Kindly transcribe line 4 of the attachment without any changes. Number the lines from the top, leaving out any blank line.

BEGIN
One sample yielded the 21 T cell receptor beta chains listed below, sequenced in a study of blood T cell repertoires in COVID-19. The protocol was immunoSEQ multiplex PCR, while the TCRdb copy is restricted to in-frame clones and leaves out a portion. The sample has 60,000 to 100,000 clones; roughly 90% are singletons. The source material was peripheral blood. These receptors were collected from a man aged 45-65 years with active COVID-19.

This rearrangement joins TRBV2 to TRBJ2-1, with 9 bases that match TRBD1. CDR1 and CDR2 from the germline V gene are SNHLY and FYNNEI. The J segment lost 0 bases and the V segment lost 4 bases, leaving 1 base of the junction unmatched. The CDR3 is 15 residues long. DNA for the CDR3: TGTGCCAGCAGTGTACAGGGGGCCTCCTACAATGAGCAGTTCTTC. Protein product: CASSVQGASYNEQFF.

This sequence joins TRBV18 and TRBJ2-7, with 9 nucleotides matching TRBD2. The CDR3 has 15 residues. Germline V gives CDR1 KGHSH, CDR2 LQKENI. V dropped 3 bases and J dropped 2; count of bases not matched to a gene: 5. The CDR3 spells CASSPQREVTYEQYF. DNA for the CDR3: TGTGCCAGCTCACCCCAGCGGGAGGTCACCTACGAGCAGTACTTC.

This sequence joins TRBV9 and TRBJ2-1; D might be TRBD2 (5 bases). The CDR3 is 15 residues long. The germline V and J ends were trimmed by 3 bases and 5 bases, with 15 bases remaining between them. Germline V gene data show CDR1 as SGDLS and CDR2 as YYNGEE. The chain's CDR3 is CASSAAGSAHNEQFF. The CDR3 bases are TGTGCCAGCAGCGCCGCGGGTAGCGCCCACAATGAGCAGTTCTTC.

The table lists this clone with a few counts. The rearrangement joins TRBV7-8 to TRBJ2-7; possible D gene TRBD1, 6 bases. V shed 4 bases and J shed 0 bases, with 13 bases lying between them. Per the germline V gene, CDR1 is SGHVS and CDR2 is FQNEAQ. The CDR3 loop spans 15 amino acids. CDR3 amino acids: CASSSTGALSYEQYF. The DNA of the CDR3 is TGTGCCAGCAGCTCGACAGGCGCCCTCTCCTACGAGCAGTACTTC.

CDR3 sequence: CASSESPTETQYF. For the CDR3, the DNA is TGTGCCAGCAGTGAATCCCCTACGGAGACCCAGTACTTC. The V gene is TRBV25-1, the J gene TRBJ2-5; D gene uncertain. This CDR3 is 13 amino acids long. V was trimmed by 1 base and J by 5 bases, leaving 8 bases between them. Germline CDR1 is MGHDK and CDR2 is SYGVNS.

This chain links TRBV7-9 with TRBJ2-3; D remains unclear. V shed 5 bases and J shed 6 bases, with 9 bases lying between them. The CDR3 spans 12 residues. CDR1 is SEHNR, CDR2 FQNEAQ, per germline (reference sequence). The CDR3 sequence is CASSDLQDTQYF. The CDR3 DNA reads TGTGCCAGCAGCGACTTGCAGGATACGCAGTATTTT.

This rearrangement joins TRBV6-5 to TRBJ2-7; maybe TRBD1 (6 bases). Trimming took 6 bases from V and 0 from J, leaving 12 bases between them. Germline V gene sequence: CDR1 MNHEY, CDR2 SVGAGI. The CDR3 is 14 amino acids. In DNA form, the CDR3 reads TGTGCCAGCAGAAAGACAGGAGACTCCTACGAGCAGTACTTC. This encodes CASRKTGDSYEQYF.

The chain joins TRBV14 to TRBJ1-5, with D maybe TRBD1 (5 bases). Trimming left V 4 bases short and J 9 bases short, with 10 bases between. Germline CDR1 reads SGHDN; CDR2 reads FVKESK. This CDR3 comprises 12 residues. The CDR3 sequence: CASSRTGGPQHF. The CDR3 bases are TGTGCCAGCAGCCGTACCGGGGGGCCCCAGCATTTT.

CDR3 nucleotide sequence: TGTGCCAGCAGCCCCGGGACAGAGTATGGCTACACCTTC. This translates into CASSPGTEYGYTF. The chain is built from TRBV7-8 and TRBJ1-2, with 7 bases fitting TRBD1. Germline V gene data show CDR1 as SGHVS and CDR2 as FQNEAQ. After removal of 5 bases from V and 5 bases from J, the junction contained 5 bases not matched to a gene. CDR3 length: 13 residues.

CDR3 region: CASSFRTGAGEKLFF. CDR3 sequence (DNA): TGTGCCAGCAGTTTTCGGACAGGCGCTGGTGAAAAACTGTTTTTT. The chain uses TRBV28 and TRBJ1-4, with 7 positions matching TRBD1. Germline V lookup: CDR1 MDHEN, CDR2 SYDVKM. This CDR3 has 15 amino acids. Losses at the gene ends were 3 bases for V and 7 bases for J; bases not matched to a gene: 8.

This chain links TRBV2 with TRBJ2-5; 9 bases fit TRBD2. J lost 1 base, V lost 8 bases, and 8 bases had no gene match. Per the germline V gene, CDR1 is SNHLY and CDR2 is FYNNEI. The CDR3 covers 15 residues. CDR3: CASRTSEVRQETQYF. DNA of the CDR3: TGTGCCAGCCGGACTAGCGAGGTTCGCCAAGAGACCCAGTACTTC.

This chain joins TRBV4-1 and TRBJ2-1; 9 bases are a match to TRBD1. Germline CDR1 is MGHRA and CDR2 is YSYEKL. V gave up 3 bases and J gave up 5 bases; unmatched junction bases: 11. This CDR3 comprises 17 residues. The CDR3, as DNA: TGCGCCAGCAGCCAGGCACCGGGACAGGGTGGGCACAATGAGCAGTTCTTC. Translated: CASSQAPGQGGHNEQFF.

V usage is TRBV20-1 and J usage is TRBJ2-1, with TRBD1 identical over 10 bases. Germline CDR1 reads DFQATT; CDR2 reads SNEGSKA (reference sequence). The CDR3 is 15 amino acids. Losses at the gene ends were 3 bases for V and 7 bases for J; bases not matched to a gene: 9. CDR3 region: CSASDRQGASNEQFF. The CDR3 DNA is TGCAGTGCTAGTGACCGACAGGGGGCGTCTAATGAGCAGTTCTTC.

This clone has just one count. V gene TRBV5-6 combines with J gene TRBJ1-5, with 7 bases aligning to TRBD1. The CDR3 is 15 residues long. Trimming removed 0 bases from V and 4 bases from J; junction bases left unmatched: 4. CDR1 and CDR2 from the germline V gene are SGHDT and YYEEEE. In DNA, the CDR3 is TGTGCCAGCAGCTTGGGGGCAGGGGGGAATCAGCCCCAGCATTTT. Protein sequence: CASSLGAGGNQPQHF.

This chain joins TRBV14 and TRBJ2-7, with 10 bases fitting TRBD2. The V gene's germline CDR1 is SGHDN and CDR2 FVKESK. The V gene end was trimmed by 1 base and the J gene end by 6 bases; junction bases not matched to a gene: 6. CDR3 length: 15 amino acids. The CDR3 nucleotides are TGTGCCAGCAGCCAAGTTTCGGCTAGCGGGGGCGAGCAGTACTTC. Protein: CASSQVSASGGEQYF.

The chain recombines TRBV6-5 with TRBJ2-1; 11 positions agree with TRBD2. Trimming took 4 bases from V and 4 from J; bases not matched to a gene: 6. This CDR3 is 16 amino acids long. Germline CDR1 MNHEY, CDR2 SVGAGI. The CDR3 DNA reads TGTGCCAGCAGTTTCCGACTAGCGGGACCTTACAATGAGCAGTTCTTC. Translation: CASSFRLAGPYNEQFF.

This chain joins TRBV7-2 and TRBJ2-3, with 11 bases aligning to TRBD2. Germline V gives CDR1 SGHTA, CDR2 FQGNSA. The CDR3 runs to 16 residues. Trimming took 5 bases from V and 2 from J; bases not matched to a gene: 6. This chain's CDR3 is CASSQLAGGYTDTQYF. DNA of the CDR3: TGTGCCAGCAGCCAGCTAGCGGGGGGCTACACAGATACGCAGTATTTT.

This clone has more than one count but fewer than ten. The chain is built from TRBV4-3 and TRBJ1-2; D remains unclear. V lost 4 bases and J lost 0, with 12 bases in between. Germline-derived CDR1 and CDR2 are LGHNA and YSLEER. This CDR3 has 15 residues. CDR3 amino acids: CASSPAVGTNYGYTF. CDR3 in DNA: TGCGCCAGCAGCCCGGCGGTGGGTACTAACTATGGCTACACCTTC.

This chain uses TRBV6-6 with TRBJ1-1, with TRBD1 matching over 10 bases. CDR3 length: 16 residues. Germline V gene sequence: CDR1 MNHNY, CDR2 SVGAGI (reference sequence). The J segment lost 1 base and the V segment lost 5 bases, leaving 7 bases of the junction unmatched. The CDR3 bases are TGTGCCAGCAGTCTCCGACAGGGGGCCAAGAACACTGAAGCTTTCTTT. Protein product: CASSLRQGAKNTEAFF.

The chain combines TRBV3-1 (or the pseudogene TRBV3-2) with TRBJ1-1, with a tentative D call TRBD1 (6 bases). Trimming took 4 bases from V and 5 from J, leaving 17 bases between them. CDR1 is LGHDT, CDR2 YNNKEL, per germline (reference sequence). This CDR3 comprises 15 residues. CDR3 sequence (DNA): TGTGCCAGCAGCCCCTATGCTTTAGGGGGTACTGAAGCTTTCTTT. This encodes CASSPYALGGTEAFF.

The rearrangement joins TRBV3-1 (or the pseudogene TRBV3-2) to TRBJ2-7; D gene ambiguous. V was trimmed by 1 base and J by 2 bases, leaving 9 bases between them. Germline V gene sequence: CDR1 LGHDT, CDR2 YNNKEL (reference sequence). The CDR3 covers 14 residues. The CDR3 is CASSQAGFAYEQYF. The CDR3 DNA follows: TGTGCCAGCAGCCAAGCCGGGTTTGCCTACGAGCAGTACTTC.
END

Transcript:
This sequence joins TRBV9 and TRBJ2-1; D might be TRBD2 (5 bases). The CDR3 is 15 residues long. The germline V and J ends were trimmed by 3 bases and 5 bases, with 15 bases remaining between them. Germline V gene data show CDR1 as SGDLS and CDR2 as YYNGEE. The chain's CDR3 is CASSAAGSAHNEQFF. The CDR3 bases are TGTGCCAGCAGCGCCGCGGGTAGCGCCCACAATGAGCAGTTCTTC.